When outdoor escapades were a major part of my life a long time ago, I was invited to my first time ice fishing. I was invited by a neighbor, Jake, whose wife refused to accompany her husband on this winter sport. I took up the challenge, in what I thought it would be an interesting winter event.
I was astonished at the amount of gear that one needs for this frosty event. My neighbor had a sled rigged with a wooden box to haul the equipment to the ice field. This includes short fishing poles that work as long as your gloves are the arctic kind. When you take them off, your hands must be warm enough to bait a wiggling minnow on the lure.
You need an assortment of small fishing lures called jigs, tip-ups used to hold your line, and bait in the hole. Tip-ups are an inventive device that allows you to keep your hands in your pockets while you watch the accompanying red flag wiggle, showing a fish that has decided that a cold brunch was okay.
The tackle box held spoons, a lure used attract those of the underwater world, exciting them enough to urge them to move toward their potential capture. I never learned the purpose of reel lubricant. We had enough line to spin a web around the world, a minnow bucket holding live bait, an ice skimmer and an auger.
He handed me a jackknife with instructions to keep it in easy access. Should I end up in the water, he said, it would be used to assist in getting me up on the ice and to safety. This was not all that reassuring.
He had two wooden crates, the kind that held Coca-Cola. These devised seats kept us just six inches from the ice surface. A flask was filled with what he called the best of Kentucky, Old Crow. I believed him. It did taste like an old crow.
There were several towels, should you get your hands wet, I had no intention of taking off my gloves, let alone of reaching into the water. If that fish on the end of the line did not come easily out of the hole, I’d let it continue back into the abyss.
The auger itself was a hoot. It had a shovel-like device on the end. No gas motor, no battery. The only thing that powered it was sheer brawn.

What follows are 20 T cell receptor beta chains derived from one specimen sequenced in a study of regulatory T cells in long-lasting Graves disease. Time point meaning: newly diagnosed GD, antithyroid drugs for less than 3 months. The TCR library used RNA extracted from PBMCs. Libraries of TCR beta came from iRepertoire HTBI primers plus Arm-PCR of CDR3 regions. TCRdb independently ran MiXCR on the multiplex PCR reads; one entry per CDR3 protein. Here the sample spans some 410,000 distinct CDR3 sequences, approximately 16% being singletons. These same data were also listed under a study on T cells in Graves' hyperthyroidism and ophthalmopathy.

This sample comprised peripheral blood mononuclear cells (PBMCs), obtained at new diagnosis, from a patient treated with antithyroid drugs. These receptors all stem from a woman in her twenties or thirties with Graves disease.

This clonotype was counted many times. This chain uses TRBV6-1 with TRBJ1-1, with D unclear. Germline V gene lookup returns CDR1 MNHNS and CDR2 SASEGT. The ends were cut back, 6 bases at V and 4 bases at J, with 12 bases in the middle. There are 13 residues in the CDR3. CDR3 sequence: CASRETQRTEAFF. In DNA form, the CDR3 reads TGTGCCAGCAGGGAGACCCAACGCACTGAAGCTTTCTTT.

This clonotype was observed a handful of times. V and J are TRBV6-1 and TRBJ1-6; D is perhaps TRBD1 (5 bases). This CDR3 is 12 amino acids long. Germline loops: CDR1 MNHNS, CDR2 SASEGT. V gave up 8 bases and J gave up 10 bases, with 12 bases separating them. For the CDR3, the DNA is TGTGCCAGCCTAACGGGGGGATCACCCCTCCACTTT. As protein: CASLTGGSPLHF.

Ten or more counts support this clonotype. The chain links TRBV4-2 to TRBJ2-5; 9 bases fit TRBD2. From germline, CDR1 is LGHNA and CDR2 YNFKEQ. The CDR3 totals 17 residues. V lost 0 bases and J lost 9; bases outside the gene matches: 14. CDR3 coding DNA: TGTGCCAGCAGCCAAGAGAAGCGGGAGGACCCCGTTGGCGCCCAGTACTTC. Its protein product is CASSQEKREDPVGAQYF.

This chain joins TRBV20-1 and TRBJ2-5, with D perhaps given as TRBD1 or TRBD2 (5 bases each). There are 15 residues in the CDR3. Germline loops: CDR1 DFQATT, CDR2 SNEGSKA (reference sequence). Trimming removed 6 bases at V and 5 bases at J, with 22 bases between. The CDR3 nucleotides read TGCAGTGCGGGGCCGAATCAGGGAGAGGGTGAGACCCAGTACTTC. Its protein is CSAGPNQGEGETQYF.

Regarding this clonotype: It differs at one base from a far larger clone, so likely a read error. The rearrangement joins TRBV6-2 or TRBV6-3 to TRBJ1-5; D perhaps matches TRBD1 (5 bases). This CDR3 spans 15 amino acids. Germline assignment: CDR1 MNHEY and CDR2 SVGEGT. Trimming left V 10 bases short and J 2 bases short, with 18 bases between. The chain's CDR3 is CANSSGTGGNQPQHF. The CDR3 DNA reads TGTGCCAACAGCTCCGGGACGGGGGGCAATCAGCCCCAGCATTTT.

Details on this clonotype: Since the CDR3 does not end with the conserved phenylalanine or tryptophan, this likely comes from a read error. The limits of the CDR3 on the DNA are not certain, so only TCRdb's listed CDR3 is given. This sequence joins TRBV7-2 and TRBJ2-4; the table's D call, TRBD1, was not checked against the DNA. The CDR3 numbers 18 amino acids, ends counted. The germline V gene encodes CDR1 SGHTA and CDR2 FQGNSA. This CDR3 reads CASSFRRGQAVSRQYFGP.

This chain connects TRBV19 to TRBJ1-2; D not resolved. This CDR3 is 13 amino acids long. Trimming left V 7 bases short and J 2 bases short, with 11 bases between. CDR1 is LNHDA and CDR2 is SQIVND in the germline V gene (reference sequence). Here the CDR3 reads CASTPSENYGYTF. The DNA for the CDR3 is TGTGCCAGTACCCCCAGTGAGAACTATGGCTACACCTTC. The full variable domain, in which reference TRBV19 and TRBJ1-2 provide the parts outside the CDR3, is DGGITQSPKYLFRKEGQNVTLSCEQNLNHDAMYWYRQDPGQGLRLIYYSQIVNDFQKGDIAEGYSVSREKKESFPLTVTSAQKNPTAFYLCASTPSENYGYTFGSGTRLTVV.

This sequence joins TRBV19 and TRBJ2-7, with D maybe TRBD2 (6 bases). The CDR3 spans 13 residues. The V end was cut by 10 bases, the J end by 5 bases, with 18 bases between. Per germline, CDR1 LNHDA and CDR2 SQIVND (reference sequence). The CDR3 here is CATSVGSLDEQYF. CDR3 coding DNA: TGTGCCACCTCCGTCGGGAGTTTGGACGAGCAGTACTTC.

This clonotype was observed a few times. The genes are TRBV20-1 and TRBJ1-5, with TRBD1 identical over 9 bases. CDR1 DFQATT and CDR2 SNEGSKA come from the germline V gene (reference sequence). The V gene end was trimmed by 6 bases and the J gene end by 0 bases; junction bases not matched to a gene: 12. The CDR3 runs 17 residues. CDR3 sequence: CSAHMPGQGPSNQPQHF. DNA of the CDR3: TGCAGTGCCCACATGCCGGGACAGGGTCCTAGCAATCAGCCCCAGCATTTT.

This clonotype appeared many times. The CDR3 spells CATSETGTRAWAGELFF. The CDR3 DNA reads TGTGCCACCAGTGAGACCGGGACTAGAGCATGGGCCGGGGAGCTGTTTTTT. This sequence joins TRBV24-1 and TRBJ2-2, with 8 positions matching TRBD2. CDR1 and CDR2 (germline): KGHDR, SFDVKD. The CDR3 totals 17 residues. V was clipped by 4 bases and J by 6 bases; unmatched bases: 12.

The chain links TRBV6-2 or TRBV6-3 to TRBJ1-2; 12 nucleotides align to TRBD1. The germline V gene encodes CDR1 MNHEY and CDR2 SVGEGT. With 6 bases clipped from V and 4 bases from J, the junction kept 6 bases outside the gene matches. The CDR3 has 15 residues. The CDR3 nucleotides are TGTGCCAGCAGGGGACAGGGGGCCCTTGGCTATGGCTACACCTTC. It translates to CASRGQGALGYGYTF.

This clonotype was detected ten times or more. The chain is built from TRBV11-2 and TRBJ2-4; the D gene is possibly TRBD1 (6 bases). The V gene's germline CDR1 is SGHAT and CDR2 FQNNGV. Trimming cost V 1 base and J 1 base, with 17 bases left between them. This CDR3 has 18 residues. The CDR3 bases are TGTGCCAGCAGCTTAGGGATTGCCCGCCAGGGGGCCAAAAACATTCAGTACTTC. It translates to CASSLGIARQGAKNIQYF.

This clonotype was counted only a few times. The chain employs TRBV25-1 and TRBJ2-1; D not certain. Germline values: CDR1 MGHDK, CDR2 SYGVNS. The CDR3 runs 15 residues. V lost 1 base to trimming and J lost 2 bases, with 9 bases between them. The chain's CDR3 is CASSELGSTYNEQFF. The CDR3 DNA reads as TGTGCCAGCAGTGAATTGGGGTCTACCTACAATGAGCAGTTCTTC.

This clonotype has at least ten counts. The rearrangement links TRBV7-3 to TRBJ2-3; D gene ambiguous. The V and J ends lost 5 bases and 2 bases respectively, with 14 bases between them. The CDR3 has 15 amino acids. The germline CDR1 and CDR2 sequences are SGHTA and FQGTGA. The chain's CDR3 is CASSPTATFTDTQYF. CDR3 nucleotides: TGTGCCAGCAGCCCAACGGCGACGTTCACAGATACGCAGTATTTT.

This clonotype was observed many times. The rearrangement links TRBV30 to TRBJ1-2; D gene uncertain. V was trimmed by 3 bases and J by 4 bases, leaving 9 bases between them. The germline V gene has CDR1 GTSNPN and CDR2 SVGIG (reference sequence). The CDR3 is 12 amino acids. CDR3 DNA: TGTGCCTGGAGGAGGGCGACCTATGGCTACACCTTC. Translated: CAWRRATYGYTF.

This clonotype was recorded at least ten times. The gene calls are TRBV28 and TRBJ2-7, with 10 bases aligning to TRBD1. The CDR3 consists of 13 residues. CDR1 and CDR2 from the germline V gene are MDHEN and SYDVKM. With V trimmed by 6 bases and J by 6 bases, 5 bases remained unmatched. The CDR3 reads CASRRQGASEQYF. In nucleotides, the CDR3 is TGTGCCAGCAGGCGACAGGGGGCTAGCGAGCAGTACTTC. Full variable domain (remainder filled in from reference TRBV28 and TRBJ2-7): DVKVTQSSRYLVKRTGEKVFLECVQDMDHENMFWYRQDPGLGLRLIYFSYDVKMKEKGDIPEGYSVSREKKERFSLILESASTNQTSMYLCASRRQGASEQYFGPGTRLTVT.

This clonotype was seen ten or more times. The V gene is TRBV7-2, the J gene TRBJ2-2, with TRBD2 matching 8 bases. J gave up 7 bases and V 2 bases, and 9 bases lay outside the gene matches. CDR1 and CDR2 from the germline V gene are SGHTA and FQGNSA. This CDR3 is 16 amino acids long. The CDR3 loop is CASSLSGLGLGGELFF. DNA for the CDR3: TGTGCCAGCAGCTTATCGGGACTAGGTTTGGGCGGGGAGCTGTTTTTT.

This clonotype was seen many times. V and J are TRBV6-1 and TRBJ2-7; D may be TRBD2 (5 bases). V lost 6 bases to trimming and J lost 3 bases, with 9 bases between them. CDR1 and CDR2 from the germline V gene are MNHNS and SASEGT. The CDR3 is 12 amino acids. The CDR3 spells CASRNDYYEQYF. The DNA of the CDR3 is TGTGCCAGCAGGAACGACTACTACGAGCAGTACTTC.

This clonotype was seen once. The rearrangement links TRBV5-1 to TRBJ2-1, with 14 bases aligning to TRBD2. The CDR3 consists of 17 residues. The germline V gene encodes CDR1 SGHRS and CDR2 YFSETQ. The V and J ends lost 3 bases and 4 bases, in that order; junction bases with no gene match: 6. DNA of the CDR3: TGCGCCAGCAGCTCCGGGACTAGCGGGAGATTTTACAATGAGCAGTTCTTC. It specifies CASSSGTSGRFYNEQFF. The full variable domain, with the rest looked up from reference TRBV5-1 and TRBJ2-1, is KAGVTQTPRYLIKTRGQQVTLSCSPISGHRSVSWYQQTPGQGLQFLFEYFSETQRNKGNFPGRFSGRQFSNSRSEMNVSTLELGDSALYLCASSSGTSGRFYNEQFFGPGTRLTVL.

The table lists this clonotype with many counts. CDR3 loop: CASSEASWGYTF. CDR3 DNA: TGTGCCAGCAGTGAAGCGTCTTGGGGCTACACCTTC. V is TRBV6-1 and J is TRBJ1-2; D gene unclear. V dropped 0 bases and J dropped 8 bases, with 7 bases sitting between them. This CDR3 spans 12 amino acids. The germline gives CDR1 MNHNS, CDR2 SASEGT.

While my friend struggled to drill though six inches of robust Seneca Lake ice, I began to understand why his wife found the couch a better alternative. It took over a half-hour to achieve his goal. He had built up a sweat while I began to shiver. I bailed slush from the entry hole and was surprised to see how clear the water was. Constant skimming seemed necessary.
I got to see a fish take the bait. If I remember correctly, we caught a few bass and a rather large yellow perch. My friend was delighted with the catch of the day. I would have liked a shanty or fish house to make me a bit more comfortable. But I did enjoy the adventure.
Many years later I was a guest at a fishing camp on Tupper Lake in upstate New York. A group who made this an annual event had invited me to join them.
While the hotel facilities were a winter delight, I was in for a new-age ice-fishing event. These serious anglers had store-bought sleds equipped with the very latest paraphernalia that money could buy. They had a fish finder that they told me improved the odds of success sevenfold. The auger they had was run on propone. A one-pound cylinder snapped on and drilled holes in minutes. They had at least six holes done by the time most of us gals had finished breakfast.
The “shanty” they placed over this special spot housed a carpet, fold-up lawn chairs, a propane stove, a generator to run the juicer needed to make of all things frozen daiquiris. Almost all the comforts of home and no gloves needed. This kind of fishing appealed more to me than sitting on a Coca-Cola crate in the Finger Lakes.
This seasoned crowd was of the catch-and-release kind. Pictures were what we shared around the supper table. I suspect they could have prepared a gourmet meal with their successful catch right there on the ice.
If I only fished to capture fish, my fishing trips would have ended long ago.
Should I ever go ice fishing again, I have decided that the accommodations will determine my decision as to whether to go. I could sit for a few hours with pleasant company, in a heated hut on the ice, cocktail in hand, watching for my tip-up signal in a successful day of angling.